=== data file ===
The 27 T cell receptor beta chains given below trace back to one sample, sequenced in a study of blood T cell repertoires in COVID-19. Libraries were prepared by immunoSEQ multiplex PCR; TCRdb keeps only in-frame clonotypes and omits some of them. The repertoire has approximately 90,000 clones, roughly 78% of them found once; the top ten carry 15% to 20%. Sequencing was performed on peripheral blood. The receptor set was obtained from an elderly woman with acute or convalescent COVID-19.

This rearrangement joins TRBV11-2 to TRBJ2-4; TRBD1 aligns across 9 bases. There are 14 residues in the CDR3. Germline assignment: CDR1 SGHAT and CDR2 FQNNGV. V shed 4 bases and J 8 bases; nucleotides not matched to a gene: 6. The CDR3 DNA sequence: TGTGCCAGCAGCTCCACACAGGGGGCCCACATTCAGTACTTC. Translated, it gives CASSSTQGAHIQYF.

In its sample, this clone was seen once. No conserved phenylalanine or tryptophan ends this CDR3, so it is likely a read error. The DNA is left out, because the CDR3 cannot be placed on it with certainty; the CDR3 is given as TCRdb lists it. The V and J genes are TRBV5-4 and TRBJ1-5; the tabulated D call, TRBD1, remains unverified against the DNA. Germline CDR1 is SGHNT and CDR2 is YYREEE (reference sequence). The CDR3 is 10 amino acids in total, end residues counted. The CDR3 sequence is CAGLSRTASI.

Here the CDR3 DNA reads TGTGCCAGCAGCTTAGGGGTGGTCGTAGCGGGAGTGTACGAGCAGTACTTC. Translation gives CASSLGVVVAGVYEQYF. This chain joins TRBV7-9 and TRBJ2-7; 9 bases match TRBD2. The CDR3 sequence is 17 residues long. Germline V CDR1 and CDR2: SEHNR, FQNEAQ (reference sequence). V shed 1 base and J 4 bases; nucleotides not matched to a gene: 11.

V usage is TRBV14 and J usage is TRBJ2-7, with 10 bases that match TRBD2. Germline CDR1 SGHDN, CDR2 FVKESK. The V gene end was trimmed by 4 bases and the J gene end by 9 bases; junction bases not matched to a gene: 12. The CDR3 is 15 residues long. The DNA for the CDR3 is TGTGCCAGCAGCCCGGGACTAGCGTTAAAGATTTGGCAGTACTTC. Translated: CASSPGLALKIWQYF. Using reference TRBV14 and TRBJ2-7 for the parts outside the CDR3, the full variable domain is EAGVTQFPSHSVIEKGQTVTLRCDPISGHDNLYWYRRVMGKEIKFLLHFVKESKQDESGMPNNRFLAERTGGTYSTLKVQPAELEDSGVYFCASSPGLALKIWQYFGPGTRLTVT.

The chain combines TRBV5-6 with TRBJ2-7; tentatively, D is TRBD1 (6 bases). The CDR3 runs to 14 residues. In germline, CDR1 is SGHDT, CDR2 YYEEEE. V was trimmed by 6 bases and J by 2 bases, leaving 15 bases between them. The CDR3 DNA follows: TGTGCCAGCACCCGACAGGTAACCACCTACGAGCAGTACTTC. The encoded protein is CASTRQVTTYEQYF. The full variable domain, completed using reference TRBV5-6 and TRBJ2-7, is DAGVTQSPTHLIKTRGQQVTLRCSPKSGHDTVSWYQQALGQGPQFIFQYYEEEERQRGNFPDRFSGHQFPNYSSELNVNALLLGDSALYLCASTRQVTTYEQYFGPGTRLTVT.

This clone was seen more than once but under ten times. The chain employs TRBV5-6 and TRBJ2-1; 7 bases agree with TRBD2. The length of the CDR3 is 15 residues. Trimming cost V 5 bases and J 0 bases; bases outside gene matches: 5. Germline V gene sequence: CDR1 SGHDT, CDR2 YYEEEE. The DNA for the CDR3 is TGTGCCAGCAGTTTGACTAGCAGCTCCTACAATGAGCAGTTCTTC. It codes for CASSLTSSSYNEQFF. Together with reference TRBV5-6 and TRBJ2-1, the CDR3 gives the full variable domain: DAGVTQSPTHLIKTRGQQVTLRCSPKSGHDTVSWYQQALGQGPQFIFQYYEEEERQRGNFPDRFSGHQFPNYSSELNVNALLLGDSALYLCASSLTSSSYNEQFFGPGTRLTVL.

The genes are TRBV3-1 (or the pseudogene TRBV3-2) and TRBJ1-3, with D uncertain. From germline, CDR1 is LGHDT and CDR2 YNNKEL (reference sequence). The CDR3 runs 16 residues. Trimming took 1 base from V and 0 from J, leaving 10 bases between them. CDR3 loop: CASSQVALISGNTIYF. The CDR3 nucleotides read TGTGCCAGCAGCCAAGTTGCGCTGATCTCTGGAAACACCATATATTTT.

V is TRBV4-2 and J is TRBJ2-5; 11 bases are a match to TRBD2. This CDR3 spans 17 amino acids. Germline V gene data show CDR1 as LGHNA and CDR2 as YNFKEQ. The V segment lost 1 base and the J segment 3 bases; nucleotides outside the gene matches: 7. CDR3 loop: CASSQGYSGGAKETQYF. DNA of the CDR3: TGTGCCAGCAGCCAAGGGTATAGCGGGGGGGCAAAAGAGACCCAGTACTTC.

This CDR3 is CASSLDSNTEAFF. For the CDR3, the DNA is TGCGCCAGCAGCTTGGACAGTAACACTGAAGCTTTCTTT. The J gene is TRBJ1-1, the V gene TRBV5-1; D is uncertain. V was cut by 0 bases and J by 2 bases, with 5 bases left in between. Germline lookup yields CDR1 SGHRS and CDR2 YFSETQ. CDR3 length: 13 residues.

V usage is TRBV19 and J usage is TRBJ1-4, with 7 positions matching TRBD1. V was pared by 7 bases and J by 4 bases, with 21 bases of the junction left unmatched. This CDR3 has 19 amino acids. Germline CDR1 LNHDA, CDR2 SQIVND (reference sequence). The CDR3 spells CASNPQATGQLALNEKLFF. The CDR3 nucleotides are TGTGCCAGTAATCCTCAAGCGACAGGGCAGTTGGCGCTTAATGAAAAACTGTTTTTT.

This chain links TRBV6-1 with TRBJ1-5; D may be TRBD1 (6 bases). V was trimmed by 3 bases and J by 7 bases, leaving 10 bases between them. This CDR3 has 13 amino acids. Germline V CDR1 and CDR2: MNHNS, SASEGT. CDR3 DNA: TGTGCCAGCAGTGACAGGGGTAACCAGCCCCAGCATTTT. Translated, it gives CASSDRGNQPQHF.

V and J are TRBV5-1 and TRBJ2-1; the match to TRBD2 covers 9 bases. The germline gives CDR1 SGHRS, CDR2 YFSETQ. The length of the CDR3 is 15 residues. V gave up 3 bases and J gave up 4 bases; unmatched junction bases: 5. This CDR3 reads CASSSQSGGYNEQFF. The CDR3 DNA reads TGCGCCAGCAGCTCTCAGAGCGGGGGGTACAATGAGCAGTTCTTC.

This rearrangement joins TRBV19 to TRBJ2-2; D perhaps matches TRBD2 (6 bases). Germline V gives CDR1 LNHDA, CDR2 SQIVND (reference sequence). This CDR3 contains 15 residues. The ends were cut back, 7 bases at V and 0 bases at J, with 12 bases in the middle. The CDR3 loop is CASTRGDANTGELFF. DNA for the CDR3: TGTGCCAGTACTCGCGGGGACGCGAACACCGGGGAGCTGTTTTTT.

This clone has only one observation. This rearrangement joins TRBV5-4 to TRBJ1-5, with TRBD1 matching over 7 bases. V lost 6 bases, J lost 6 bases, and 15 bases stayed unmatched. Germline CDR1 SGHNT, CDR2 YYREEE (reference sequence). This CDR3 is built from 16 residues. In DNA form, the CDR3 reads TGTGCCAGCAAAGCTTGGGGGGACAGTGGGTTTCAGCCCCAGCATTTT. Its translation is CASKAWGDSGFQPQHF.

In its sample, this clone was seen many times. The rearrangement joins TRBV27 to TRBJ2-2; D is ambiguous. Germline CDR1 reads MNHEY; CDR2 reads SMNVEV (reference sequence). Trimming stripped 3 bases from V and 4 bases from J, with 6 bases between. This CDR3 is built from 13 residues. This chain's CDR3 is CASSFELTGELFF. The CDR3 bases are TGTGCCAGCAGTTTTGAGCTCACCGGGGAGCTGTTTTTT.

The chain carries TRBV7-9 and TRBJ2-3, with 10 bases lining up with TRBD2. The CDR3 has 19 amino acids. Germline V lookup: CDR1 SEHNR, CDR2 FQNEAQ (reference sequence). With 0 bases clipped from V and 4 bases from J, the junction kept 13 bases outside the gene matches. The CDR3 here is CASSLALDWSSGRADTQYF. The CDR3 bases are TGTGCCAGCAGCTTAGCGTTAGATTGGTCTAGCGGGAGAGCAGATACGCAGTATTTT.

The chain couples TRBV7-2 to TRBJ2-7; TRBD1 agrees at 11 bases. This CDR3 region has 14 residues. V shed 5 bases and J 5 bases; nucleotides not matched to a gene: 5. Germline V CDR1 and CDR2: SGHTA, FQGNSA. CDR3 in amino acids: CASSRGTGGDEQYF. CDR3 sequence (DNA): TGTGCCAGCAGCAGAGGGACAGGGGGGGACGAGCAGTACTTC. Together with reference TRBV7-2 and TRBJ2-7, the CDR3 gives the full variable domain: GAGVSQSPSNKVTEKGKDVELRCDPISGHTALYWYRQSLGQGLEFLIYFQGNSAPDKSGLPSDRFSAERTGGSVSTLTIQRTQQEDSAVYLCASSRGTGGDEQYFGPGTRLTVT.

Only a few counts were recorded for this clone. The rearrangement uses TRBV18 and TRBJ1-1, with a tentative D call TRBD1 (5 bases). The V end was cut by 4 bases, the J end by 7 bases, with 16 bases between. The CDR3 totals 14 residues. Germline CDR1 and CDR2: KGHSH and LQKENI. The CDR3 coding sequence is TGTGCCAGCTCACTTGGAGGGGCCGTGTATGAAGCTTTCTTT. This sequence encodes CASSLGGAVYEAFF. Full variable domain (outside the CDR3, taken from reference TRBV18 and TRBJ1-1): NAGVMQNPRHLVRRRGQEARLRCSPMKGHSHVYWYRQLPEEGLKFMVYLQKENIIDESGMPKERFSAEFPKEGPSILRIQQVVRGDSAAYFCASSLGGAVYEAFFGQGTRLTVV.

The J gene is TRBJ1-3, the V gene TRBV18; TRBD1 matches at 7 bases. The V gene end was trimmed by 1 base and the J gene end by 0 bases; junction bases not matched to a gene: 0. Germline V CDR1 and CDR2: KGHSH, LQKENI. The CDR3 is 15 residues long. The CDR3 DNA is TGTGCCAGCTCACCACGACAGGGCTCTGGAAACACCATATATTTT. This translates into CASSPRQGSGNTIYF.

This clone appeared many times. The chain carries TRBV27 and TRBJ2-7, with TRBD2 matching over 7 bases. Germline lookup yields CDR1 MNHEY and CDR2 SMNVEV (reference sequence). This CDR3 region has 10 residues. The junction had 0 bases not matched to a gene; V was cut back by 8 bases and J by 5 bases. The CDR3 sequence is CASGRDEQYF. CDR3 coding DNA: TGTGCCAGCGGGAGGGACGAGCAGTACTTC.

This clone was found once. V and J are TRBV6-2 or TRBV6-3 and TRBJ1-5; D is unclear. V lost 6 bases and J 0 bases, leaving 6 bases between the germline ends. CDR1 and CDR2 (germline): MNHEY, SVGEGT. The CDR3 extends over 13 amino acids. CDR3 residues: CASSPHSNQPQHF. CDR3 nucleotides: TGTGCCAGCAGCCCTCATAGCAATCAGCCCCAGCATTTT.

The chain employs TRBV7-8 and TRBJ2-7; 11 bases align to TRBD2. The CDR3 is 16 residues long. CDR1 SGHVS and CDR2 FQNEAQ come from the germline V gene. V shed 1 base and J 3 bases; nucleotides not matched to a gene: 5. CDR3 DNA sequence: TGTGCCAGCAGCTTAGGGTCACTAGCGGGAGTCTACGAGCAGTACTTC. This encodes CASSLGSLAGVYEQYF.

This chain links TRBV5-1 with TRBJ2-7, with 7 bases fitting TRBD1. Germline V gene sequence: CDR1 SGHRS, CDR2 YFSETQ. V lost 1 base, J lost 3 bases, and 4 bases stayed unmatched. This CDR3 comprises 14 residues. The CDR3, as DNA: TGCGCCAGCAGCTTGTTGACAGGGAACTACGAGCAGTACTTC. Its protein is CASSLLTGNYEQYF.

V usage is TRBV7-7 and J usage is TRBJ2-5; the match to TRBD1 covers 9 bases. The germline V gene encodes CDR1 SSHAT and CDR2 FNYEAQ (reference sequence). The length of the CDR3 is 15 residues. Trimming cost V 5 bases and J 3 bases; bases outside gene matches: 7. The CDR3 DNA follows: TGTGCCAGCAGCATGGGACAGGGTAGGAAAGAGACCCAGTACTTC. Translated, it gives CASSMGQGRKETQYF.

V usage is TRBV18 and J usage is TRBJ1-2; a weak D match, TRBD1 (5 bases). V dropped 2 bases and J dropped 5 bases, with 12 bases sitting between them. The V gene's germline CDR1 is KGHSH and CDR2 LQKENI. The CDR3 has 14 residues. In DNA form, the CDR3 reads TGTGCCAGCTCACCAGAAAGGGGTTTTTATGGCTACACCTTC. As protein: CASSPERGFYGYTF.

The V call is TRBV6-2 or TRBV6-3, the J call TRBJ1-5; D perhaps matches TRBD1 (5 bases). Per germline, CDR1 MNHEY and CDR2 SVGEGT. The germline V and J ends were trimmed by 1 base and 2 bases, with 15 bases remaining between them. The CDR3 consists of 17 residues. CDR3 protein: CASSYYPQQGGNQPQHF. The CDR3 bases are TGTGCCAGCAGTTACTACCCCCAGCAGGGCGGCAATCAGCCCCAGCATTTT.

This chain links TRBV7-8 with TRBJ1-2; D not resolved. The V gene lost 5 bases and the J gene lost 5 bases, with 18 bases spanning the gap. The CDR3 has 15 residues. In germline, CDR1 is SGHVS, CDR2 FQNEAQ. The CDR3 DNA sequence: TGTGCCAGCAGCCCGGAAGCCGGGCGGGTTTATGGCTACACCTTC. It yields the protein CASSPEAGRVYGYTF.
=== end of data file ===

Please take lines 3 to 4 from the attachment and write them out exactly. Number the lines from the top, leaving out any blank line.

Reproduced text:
In its sample, this clone was seen once. No conserved phenylalanine or tryptophan ends this CDR3, so it is likely a read error. The DNA is left out, because the CDR3 cannot be placed on it with certainty; the CDR3 is given as TCRdb lists it. The V and J genes are TRBV5-4 and TRBJ1-5; the tabulated D call, TRBD1, remains unverified against the DNA. Germline CDR1 is SGHNT and CDR2 is YYREEE (reference sequence). The CDR3 is 10 amino acids in total, end residues counted. The CDR3 sequence is CAGLSRTASI.

Here the CDR3 DNA reads TGTGCCAGCAGCTTAGGGGTGGTCGTAGCGGGAGTGTACGAGCAGTACTTC. Translation gives CASSLGVVVAGVYEQYF. This chain joins TRBV7-9 and TRBJ2-7; 9 bases match TRBD2. The CDR3 sequence is 17 residues long. Germline V CDR1 and CDR2: SEHNR, FQNEAQ (reference sequence). V shed 1 base and J 4 bases; nucleotides not matched to a gene: 11.